Determinants of first- and second-generation antipsychotic drug use in clinically unstable patients with schizophrenia treated in four European countries Academic Article uri icon


  • The present study investigated the use of antipsychotics in a sample of clinically unstable patients with schizophrenia who were recruited in four European sites. The study aimed: (i) to test whether the length of previous antipsychotic exposure was associated with the choice of antipsychotic medication; (ii) to test whether the severity of illness was associated with the use of second-generation antipsychotic agents (SGAs) or with the concomitant use of both first-generation antipsychotics (FGAs) and SGAs; and (iii) to investigate differences between study sites. Participants were recruited from patients under the care of psychiatric services serving geographical catchment areas in Croydon (UK), Verona (Italy), Amsterdam (The Netherlands) and Leipzig (Germany). Clinically unstable patients with a clinical diagnosis of schizophrenia and a research diagnosis of schizophrenia, established using the Item Group Checklist of the Schedule for Clinical Assessment in Neuropsychiatry, were enrolled. Sociodemographic and clinical data, including current antipsychotic drug therapy, psychopathology, adherence, insight, side-effects, attitudes towards medication and quality of life, were gathered. Three hundred and ninety patients were analysed in total. Almost 60% received SGAs, less than one-third FGAs, and less than 15% received both drug classes. Those receiving SGAs were younger and with a shorter length of antipsychotic drug therapy, whereas those receiving both drug classes were more often separated or widowed, unemployed and with a long history of antipsychotic drug therapy. The distribution of patients receiving FGAs, SGAs and both drug classes by illness-related variables showed that patients receiving both drug classes were more severely ill and complained of more side-effects. Using patients receiving FGAs as the reference category, multinomial logistic regression analysis showed that the length of antipsychotic treatment was negatively correlated with receiving SGAs, and that the severity of illness and being separated/widowed were positively correlated with receiving both drug classes. Compared with patients in Leipzig, patients in Amsterdam, Croydon and Verona were less frequently treated with SGAs and with combinations of both drug classes. Consistent with current clinical uncertainty with respect to what pharmacological treatment should be provided, patients with a long history of antipsychotic exposure were receiving FGAs, SGAs and combinations of both drug classes. Physicians tended to reserve polypharmacy for difficult-to-treat patients (i.e. for managing situations where, despite the lack of an evidence base, there is a pressing need to provide clinical answers).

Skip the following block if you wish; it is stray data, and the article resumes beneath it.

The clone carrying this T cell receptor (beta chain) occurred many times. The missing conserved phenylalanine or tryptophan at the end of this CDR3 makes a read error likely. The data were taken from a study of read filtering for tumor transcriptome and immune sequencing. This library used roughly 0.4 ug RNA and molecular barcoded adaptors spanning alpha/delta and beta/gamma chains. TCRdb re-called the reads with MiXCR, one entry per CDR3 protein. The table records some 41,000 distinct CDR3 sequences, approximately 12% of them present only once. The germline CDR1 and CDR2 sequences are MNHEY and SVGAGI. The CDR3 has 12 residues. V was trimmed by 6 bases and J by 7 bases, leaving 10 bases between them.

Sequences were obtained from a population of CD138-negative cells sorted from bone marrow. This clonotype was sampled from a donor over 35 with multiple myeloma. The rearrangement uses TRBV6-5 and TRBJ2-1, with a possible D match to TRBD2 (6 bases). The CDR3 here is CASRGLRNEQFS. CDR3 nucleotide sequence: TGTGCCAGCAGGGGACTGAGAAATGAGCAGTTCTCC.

• Barbui, Corrado
  • Nos??, Michela
  • Mazzi, Maria Angela
  • Bindman, Jonathan
  • Leese, Morven
  • Schene, Aart
  • Becker, Thomas
  • Angermeyer, Matthias C
  • Koeter, Maarten
  • Gray, Richard
  • Tansella, Michele

publication date

  • March 2006